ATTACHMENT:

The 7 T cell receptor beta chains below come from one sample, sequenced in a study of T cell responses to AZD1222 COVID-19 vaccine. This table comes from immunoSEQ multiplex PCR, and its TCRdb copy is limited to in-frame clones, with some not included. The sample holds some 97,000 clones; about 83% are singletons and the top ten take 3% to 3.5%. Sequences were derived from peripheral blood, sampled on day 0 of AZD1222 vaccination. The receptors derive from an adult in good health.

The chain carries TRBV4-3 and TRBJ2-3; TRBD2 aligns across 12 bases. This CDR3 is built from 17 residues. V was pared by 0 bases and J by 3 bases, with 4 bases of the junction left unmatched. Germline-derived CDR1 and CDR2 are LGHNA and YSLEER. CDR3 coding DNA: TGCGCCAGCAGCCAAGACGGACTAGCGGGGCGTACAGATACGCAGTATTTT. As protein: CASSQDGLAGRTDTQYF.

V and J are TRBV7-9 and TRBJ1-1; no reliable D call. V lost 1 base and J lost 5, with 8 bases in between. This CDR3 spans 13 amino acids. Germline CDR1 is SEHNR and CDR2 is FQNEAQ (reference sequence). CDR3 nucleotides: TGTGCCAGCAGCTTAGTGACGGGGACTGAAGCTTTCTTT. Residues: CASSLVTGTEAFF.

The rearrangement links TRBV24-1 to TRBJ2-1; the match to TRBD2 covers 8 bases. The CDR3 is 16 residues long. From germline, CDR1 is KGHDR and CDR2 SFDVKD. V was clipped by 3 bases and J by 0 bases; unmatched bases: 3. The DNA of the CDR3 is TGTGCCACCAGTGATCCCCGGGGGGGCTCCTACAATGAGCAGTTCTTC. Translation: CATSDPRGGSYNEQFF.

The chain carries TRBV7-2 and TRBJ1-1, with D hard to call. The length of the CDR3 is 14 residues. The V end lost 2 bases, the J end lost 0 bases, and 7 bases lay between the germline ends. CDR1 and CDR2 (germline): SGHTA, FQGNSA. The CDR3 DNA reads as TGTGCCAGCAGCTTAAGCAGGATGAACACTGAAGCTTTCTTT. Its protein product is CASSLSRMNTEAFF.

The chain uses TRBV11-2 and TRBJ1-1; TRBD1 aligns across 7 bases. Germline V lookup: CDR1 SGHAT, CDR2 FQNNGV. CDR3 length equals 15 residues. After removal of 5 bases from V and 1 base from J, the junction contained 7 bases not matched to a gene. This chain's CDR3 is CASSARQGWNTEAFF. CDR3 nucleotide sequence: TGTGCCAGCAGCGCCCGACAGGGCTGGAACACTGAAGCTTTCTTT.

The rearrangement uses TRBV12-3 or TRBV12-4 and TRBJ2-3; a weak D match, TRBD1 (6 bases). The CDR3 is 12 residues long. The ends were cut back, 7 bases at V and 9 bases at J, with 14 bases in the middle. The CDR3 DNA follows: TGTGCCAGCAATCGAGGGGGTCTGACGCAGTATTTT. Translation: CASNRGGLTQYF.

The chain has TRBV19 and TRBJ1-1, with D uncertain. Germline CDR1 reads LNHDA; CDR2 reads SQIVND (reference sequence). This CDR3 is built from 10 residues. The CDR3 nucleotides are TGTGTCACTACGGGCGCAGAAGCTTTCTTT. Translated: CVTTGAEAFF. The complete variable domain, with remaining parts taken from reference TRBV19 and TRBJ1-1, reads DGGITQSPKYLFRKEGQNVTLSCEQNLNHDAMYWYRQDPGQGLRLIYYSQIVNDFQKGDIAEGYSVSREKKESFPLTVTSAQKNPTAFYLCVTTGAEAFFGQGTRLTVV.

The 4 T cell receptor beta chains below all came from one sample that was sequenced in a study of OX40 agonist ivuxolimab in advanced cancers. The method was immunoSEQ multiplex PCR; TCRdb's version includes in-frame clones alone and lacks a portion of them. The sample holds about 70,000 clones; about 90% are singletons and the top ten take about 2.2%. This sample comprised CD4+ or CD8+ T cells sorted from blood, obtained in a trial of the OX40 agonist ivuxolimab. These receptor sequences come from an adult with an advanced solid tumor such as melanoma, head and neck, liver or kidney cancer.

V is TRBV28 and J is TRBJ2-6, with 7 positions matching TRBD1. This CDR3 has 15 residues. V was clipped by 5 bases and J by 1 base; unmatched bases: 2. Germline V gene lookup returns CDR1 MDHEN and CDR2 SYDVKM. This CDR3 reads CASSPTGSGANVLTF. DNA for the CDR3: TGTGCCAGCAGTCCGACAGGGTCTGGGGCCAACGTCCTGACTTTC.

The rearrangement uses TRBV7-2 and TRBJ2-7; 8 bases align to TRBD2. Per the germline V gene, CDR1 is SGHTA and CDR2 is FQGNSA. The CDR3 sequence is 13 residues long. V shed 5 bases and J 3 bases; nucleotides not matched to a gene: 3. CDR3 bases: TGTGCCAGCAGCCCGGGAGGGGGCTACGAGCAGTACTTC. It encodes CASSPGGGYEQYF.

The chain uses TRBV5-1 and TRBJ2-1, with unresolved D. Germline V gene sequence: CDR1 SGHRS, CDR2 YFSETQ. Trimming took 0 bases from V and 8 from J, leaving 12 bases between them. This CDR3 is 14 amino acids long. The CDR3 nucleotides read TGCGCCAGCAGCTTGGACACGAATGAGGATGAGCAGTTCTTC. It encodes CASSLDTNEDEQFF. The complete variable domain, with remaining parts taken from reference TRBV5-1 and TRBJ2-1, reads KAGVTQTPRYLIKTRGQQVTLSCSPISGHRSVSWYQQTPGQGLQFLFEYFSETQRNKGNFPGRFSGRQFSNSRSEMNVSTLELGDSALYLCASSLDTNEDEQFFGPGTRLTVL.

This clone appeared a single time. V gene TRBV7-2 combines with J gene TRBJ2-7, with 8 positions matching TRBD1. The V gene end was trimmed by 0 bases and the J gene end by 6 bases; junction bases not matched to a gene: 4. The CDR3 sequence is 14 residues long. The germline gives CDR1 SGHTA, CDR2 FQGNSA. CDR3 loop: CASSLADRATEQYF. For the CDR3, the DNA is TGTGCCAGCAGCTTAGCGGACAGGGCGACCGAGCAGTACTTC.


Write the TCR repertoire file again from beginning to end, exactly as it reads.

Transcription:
The 7 T cell receptor beta chains below come from one sample, sequenced in a study of T cell responses to AZD1222 COVID-19 vaccine. This table comes from immunoSEQ multiplex PCR, and its TCRdb copy is limited to in-frame clones, with some not included. The sample holds some 97,000 clones; about 83% are singletons and the top ten take 3% to 3.5%. Sequences were derived from peripheral blood, sampled on day 0 of AZD1222 vaccination. The receptors derive from an adult in good health.

The chain carries TRBV4-3 and TRBJ2-3; TRBD2 aligns across 12 bases. This CDR3 is built from 17 residues. V was pared by 0 bases and J by 3 bases, with 4 bases of the junction left unmatched. Germline-derived CDR1 and CDR2 are LGHNA and YSLEER. CDR3 coding DNA: TGCGCCAGCAGCCAAGACGGACTAGCGGGGCGTACAGATACGCAGTATTTT. As protein: CASSQDGLAGRTDTQYF.

V and J are TRBV7-9 and TRBJ1-1; no reliable D call. V lost 1 base and J lost 5, with 8 bases in between. This CDR3 spans 13 amino acids. Germline CDR1 is SEHNR and CDR2 is FQNEAQ (reference sequence). CDR3 nucleotides: TGTGCCAGCAGCTTAGTGACGGGGACTGAAGCTTTCTTT. Residues: CASSLVTGTEAFF.

The rearrangement links TRBV24-1 to TRBJ2-1; the match to TRBD2 covers 8 bases. The CDR3 is 16 residues long. From germline, CDR1 is KGHDR and CDR2 SFDVKD. V was clipped by 3 bases and J by 0 bases; unmatched bases: 3. The DNA of the CDR3 is TGTGCCACCAGTGATCCCCGGGGGGGCTCCTACAATGAGCAGTTCTTC. Translation: CATSDPRGGSYNEQFF.

The chain carries TRBV7-2 and TRBJ1-1, with D hard to call. The length of the CDR3 is 14 residues. The V end lost 2 bases, the J end lost 0 bases, and 7 bases lay between the germline ends. CDR1 and CDR2 (germline): SGHTA, FQGNSA. The CDR3 DNA reads as TGTGCCAGCAGCTTAAGCAGGATGAACACTGAAGCTTTCTTT. Its protein product is CASSLSRMNTEAFF.

The chain uses TRBV11-2 and TRBJ1-1; TRBD1 aligns across 7 bases. Germline V lookup: CDR1 SGHAT, CDR2 FQNNGV. CDR3 length equals 15 residues. After removal of 5 bases from V and 1 base from J, the junction contained 7 bases not matched to a gene. This chain's CDR3 is CASSARQGWNTEAFF. CDR3 nucleotide sequence: TGTGCCAGCAGCGCCCGACAGGGCTGGAACACTGAAGCTTTCTTT.

The rearrangement uses TRBV12-3 or TRBV12-4 and TRBJ2-3; a weak D match, TRBD1 (6 bases). The CDR3 is 12 residues long. The ends were cut back, 7 bases at V and 9 bases at J, with 14 bases in the middle. The CDR3 DNA follows: TGTGCCAGCAATCGAGGGGGTCTGACGCAGTATTTT. Translation: CASNRGGLTQYF.

The chain has TRBV19 and TRBJ1-1, with D uncertain. Germline CDR1 reads LNHDA; CDR2 reads SQIVND (reference sequence). This CDR3 is built from 10 residues. The CDR3 nucleotides are TGTGTCACTACGGGCGCAGAAGCTTTCTTT. Translated: CVTTGAEAFF. The complete variable domain, with remaining parts taken from reference TRBV19 and TRBJ1-1, reads DGGITQSPKYLFRKEGQNVTLSCEQNLNHDAMYWYRQDPGQGLRLIYYSQIVNDFQKGDIAEGYSVSREKKESFPLTVTSAQKNPTAFYLCVTTGAEAFFGQGTRLTVV.

The 4 T cell receptor beta chains below all came from one sample that was sequenced in a study of OX40 agonist ivuxolimab in advanced cancers. The method was immunoSEQ multiplex PCR; TCRdb's version includes in-frame clones alone and lacks a portion of them. The sample holds about 70,000 clones; about 90% are singletons and the top ten take about 2.2%. This sample comprised CD4+ or CD8+ T cells sorted from blood, obtained in a trial of the OX40 agonist ivuxolimab. These receptor sequences come from an adult with an advanced solid tumor such as melanoma, head and neck, liver or kidney cancer.

V is TRBV28 and J is TRBJ2-6, with 7 positions matching TRBD1. This CDR3 has 15 residues. V was clipped by 5 bases and J by 1 base; unmatched bases: 2. Germline V gene lookup returns CDR1 MDHEN and CDR2 SYDVKM. This CDR3 reads CASSPTGSGANVLTF. DNA for the CDR3: TGTGCCAGCAGTCCGACAGGGTCTGGGGCCAACGTCCTGACTTTC.

The rearrangement uses TRBV7-2 and TRBJ2-7; 8 bases align to TRBD2. Per the germline V gene, CDR1 is SGHTA and CDR2 is FQGNSA. The CDR3 sequence is 13 residues long. V shed 5 bases and J 3 bases; nucleotides not matched to a gene: 3. CDR3 bases: TGTGCCAGCAGCCCGGGAGGGGGCTACGAGCAGTACTTC. It encodes CASSPGGGYEQYF.

The chain uses TRBV5-1 and TRBJ2-1, with unresolved D. Germline V gene sequence: CDR1 SGHRS, CDR2 YFSETQ. Trimming took 0 bases from V and 8 from J, leaving 12 bases between them. This CDR3 is 14 amino acids long. The CDR3 nucleotides read TGCGCCAGCAGCTTGGACACGAATGAGGATGAGCAGTTCTTC. It encodes CASSLDTNEDEQFF. The complete variable domain, with remaining parts taken from reference TRBV5-1 and TRBJ2-1, reads KAGVTQTPRYLIKTRGQQVTLSCSPISGHRSVSWYQQTPGQGLQFLFEYFSETQRNKGNFPGRFSGRQFSNSRSEMNVSTLELGDSALYLCASSLDTNEDEQFFGPGTRLTVL.

This clone appeared a single time. V gene TRBV7-2 combines with J gene TRBJ2-7, with 8 positions matching TRBD1. The V gene end was trimmed by 0 bases and the J gene end by 6 bases; junction bases not matched to a gene: 4. The CDR3 sequence is 14 residues long. The germline gives CDR1 SGHTA, CDR2 FQGNSA. CDR3 loop: CASSLADRATEQYF. For the CDR3, the DNA is TGTGCCAGCAGCTTAGCGGACAGGGCGACCGAGCAGTACTTC.